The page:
A NEW adaptation of Roald Dahl’s Charlie and the Chocolate Factory has appeared on our screens. The main character is Willy Wonka, who sits at the heart of his gleaming business empire. One day, he decides to hold a competition to lure the greediest children into his exclusive world. In a cruel endurance test, the selected kids are picked off one-by-one until the winner is rewarded with their own company. In the BBC’s new version, the affable-yet-intimidating Willy Wonka is played by Lord Alan Sugar and they’ve changed the title to Young Apprentice.
This is really a youthful spin-off from The Apprentice, of course. But that shouldn’t stop the estate of Roald Dahl from claiming royalties. In both Apprentice shows the contestants divide into teams which compete to make the most money. Their tasks are usually to market and sell a product: ice creams in week one, baby products in week two. Each week, a member of the losing team is ‘fi red’ by the pointing of Lord Sugar’s chubby finger. Oompa-Loompa co-judges Nick Hewer and Karren Brady unfortunately don’t break into song after each contestant leaves. Instead, they sit disapprovingly in the background, occasionally raising an eyebrow when someone says something crass, such as claiming a flower arrangement had “rainforest chic”.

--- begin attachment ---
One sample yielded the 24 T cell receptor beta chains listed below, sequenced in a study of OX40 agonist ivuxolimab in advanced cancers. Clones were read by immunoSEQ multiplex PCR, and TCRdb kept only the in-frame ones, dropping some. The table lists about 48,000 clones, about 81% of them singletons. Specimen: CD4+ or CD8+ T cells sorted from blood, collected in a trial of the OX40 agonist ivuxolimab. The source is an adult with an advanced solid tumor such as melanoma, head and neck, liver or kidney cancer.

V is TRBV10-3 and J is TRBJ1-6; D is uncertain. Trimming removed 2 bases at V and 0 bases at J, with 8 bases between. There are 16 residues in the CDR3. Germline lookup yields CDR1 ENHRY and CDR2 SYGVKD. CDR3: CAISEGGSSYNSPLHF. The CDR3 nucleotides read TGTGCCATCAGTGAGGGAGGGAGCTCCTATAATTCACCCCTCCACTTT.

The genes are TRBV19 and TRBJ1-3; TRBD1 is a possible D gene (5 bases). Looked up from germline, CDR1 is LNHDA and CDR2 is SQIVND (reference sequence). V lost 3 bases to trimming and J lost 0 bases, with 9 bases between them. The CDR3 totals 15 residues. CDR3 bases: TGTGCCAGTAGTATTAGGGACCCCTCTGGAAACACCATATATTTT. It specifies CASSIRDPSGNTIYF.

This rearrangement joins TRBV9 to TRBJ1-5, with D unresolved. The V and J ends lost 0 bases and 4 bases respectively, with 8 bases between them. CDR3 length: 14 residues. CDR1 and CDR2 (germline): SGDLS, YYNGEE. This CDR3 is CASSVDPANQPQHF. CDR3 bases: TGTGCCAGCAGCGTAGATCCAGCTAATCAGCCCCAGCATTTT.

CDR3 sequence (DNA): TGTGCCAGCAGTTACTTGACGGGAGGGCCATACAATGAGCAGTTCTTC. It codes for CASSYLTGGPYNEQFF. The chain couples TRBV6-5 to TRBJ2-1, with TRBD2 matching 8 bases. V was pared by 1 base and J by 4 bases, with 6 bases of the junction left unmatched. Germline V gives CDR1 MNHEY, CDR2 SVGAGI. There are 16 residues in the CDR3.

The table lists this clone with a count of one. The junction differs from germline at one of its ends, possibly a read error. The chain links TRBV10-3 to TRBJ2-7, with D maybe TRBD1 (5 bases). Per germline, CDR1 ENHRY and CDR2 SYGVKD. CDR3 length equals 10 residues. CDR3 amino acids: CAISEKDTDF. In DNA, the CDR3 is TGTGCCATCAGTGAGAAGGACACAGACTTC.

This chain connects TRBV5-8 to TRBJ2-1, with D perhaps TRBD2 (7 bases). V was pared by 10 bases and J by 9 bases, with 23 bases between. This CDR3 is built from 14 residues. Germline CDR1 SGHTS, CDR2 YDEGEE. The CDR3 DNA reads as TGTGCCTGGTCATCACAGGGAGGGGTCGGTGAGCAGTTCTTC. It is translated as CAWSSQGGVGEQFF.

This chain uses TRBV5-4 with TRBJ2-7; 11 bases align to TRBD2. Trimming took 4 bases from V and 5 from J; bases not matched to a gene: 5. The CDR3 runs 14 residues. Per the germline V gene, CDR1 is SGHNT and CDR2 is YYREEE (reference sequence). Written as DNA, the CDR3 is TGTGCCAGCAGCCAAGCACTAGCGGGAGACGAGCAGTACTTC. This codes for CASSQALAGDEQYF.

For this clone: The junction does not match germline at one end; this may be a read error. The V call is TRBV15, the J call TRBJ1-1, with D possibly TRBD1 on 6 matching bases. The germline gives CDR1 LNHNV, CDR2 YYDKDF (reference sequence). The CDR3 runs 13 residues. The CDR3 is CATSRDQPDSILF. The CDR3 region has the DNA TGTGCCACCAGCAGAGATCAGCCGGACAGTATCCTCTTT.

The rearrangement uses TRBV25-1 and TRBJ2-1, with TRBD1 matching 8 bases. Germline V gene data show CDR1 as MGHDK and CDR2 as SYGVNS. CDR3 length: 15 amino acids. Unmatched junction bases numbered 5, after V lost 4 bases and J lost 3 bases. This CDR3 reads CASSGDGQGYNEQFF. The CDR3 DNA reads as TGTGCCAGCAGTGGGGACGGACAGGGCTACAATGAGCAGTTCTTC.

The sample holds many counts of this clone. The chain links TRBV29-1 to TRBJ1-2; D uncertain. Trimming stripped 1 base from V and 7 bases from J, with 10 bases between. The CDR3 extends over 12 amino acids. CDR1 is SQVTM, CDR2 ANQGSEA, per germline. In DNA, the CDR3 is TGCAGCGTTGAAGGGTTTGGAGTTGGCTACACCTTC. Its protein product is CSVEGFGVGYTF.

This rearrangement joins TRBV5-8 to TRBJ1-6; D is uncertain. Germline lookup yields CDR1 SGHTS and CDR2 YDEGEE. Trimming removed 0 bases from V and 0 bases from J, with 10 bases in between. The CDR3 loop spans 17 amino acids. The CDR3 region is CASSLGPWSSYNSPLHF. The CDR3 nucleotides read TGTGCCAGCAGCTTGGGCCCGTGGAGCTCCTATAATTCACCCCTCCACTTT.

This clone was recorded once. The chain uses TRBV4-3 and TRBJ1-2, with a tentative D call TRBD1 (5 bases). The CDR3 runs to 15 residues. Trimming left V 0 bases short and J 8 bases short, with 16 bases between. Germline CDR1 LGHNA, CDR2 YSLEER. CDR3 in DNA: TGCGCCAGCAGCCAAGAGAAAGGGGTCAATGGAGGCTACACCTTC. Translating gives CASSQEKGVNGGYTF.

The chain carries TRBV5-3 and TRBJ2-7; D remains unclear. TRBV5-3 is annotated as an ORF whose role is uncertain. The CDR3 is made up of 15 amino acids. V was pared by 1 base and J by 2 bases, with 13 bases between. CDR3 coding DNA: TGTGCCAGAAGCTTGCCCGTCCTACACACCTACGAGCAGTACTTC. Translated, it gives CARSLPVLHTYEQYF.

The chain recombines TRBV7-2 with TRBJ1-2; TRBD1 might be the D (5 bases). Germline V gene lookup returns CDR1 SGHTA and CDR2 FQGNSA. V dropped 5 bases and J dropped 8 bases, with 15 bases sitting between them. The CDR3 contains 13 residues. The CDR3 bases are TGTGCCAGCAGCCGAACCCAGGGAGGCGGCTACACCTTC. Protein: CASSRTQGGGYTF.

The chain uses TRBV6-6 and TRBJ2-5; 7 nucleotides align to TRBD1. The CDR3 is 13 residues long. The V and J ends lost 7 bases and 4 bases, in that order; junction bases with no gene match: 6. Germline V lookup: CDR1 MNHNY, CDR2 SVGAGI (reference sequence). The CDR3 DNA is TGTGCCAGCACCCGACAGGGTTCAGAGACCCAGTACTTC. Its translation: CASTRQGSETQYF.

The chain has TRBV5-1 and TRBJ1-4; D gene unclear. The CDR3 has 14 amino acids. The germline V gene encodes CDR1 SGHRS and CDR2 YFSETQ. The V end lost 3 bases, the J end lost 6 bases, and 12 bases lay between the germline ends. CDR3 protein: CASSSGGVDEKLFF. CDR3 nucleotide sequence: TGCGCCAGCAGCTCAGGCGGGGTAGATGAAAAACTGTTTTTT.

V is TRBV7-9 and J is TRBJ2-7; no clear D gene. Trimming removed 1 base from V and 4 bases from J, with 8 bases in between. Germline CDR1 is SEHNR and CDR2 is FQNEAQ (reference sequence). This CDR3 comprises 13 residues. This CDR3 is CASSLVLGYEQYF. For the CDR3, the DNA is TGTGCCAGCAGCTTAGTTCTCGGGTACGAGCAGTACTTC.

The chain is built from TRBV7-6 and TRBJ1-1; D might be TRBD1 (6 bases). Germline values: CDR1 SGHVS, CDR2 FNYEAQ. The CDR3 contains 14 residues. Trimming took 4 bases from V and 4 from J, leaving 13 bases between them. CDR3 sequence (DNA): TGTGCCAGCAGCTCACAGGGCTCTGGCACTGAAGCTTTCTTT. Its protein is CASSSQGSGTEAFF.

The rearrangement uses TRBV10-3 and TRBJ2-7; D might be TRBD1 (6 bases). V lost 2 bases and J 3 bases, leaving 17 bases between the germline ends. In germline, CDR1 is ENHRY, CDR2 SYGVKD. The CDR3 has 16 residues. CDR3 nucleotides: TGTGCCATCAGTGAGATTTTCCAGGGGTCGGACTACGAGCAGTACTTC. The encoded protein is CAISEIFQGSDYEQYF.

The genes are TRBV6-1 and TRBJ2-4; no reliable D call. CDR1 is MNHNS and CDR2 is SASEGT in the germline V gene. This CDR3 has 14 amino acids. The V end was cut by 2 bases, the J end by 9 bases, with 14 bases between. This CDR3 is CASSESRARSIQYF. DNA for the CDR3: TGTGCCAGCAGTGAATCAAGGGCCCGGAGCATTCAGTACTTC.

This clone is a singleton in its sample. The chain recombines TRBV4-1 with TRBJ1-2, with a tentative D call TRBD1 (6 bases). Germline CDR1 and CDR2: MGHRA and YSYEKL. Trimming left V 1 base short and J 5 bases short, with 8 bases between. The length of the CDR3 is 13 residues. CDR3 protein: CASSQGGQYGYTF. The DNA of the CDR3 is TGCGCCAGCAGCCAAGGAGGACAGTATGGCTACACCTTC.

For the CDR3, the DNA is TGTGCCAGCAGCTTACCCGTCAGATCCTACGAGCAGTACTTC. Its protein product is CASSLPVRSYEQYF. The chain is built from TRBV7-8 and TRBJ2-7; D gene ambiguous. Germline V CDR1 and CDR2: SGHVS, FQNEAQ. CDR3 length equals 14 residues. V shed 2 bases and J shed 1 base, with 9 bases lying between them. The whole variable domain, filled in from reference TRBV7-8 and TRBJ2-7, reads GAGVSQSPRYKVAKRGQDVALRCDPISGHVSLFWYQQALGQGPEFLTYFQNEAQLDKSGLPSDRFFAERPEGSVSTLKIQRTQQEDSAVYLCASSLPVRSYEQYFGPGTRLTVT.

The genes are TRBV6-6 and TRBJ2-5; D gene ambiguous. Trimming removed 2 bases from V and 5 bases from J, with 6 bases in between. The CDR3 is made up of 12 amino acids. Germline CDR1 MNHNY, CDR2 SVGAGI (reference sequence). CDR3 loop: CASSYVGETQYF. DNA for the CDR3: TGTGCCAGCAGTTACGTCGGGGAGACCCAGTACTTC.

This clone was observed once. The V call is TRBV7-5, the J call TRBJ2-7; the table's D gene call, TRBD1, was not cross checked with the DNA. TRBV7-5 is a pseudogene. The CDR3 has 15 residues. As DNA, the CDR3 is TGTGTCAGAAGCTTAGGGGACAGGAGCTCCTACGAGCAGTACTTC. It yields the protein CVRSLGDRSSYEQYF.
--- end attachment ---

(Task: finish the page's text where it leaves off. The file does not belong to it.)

The teenagers taking part are all of the Veruca Salt variety: over-confident, self-obsessed and as irritating as sandpaper underwear. They all speak in vomit-inducing slogans from motivational posters: “I’m not focused on making friends, I’m focused on getting to my goals”, “I’m a ball of enthusiasm waiting to explode”. In fact, they don’t behave much differently to their pound-sign-eyed older counterparts in The Apprentice, and that’s what’s most unsettling. People are rightly concerned about children being exposed to sexual or violent infl uences. But why aren’t more of us also worried about how they can be corrupted by the world of big business? Why should children aspire to be money-hungry power-dressers with a permanent sneer? On a visit to London’s Natural History Museum, one contestant announced “I hate both nature and history but if it makes money then I’ll get to like it”.
And during a task to flog gadgets to the over 50s, another said “old people do just wanna like sorta dash their money ‘cos they just don’t see the point in saving any more”. Sadly, the winner of Young Apprentice will be the one who takes these attitudes furthest.
Perhaps they’ll use their winnings to open a chocolate factory?